It’s that time of year, the Old Farmer’s Almanac and their younger sibling, the Farmer’s Almanac (FA) is forecasting the coming winter season. Lets see what both have to say…
The Old Farmer’s Almanac (OFA) was founded in 1792 and has been releasing annual long-range weather forecasts for centuries. Remember, the OFA’s weather predictions are made up to 18 months in advance, and according to their own numbers close to 80% correct. The 2022 Old Farmer’s Almanac comes with a winter warning: Prepare for a “Season of Shivers.” This winter will be punctuated by positively bone-chilling, below-average temperatures across most of the United States. “This coming winter could well be one of the longest and coldest that we’ve seen in years,” says Janice Stillman, editor of The Old Farmer’s Almanac.
In some places, the super cold of the coming winter will also bring lots of snow. This extreme wintry mix is expected in areas of New England as well as throughout the Ohio Valley, in northern portions of the Deep South, and in southeast New Mexico. Above-average snowfall is also in the forecast along a track from eastern Montana southward through the western halves of the Dakotas and into northeastern Colorado. While temperatures in this mid-country strip will be relatively normal, snowfall will be abundant, with several storms predicted throughout the winter. Meanwhile, most western areas will remain relatively dry, with all but the Pacific Coast itself and portions of the Southwest experiencing the frigid cold predicted for much of the rest of the country.
For the 2021–2022 weather predictions, the important factors which shape the weather include a weak La Niña, a continued warm phase in the Atlantic Multidecadal Oscillation (AMO), a neutral to positive phase in the North Atlantic Oscillation (NAO), and the Pacific Decadal Oscillation (PDO) in the early stages of its warm cycle. In addition, we are in the early stages of Solar Cycle 25, which is expected to bring very low solar activity—historically associated with cooler temperatures, on average, across Earth.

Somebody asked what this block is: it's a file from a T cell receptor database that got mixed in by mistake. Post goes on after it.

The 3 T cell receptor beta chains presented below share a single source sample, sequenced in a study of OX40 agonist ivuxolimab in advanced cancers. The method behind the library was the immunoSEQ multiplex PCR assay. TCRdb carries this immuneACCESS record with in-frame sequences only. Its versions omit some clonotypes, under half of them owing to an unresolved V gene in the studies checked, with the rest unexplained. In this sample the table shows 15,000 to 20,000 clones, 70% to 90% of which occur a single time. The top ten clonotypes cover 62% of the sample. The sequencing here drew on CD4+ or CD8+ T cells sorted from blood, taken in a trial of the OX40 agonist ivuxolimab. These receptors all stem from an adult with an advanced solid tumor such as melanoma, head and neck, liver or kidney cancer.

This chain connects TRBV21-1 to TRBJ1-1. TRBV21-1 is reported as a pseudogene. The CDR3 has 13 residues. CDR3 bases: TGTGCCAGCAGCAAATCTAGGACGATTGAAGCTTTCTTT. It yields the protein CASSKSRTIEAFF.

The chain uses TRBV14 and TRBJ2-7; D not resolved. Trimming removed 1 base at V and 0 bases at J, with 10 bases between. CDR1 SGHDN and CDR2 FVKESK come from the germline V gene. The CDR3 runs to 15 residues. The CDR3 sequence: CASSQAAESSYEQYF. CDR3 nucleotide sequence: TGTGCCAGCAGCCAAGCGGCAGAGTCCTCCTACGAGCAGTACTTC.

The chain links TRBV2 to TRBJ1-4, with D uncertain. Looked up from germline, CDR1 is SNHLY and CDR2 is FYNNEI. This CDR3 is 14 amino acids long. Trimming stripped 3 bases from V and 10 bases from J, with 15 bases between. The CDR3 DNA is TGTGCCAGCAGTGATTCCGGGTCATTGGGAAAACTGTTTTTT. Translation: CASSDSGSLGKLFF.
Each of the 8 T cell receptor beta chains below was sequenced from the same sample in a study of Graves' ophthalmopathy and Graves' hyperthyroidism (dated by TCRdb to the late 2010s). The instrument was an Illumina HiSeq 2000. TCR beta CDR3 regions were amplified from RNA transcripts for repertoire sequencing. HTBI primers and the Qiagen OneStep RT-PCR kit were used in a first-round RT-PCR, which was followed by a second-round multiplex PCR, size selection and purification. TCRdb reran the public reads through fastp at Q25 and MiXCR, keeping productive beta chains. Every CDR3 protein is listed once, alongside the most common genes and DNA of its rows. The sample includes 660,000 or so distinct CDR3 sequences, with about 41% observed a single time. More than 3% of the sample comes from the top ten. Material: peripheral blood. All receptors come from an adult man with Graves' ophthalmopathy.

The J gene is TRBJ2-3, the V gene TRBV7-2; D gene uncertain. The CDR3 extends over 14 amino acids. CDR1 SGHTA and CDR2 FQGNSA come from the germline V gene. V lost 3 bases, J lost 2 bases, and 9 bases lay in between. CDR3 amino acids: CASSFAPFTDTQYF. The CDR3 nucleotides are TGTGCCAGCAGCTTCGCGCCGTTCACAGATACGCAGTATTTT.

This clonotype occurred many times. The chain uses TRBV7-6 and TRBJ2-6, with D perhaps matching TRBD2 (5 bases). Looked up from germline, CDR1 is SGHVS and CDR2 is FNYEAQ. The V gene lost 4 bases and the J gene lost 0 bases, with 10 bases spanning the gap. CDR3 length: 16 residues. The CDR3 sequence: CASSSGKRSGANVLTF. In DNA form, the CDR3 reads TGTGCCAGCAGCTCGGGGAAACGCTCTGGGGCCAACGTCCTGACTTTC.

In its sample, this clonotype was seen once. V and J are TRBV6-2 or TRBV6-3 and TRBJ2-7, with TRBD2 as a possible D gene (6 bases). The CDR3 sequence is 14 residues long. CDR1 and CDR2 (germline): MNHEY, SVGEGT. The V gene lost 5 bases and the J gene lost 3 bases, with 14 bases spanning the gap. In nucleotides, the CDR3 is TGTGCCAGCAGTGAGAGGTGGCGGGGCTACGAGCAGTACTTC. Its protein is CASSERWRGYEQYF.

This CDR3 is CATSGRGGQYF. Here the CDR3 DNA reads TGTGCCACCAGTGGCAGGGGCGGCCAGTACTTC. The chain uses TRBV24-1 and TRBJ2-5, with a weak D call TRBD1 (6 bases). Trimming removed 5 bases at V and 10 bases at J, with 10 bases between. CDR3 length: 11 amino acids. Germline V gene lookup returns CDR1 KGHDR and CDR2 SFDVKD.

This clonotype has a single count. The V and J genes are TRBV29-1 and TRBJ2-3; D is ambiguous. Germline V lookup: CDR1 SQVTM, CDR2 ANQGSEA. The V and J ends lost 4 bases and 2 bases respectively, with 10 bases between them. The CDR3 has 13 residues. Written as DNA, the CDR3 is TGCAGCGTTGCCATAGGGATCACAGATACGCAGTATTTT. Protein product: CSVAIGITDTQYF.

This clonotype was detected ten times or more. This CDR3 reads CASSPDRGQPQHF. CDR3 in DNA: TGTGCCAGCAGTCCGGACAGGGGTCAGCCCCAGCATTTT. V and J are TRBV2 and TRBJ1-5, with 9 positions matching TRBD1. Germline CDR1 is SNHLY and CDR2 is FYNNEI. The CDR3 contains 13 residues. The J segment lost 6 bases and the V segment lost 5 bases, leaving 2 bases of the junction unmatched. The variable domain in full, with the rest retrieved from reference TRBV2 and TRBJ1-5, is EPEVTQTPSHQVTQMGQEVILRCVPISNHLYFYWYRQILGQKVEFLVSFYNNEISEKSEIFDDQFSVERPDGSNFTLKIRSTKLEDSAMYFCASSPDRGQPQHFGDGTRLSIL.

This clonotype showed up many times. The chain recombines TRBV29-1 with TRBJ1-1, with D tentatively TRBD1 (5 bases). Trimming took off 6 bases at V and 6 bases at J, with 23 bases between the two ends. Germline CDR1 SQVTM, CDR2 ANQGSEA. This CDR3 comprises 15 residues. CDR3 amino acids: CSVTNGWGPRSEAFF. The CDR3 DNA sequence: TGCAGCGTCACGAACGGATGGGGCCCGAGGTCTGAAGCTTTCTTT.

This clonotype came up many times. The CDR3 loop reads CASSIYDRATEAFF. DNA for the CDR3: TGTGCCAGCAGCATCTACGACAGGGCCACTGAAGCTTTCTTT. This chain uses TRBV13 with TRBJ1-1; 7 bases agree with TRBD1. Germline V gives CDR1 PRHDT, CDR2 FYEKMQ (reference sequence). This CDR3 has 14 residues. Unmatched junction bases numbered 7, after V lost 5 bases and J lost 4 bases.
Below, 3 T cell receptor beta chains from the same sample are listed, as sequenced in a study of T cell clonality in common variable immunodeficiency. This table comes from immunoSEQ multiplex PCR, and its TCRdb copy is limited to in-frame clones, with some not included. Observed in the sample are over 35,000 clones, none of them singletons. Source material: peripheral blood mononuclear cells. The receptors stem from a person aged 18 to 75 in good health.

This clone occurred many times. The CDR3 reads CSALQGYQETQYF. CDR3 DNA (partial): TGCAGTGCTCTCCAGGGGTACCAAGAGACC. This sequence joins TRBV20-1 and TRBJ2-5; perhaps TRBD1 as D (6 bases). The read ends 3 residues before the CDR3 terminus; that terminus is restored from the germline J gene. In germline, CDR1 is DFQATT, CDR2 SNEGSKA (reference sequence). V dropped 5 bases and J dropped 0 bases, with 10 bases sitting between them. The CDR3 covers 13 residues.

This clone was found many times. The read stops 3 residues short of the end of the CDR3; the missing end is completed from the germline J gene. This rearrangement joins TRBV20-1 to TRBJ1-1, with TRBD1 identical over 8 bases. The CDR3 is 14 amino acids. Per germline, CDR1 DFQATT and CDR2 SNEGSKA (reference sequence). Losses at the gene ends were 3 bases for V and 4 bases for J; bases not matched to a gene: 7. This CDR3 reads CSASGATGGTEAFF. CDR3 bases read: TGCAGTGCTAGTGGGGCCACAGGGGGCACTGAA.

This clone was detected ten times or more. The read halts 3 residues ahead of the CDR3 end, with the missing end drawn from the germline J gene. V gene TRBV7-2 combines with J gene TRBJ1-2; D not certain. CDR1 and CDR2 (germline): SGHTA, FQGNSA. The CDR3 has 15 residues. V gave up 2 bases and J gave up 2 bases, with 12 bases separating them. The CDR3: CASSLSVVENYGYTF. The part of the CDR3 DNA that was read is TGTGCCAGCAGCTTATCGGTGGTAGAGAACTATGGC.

The Farmers’ Almanac (FA) has been in continuous publication since 1818 and just released their Winter Weather Outlook for 2021/22. They claim it’s 80-85% accurate.
Winter temperatures are expected to range from near- to somewhat below normal across the eastern third of the nation, well below-normal over the Central US, and near-normal across the western US, especially in February. Especially come March when most parts of the nation will be anxiously awaiting warmer days, the news is not all rosy: they will be few and far between. In fact, around the time of the vernal equinox, which occurs on March 20, unseasonably cold temperatures may grip many parts of the country. As we mentioned, this winter will be doing a lot of flip-flopping, with fluctuating temperatures, and March is no exception.
They’re forecasting a “winter whopper” for parts of the Northeast and Ohio Valley toward the end of February. Another “atmospheric hemorrhage” from the Pacific could lash most of the far West, with everything from strong winds to heavy rains and snow.
The Great Lakes, Midwest, and Ohio Valley will have more than their fair share of cold and flaky weather in January. The Northern Plains and the Rockies will also experience Old Man Winter’s wrath with stormy weather culminating in a possible blizzard later in the month.
The West can expect some hefty storms moving inland from the Pacific during the second week of January and the end of February, but they most likely won’t alleviate the drought conditions that area is experiencing.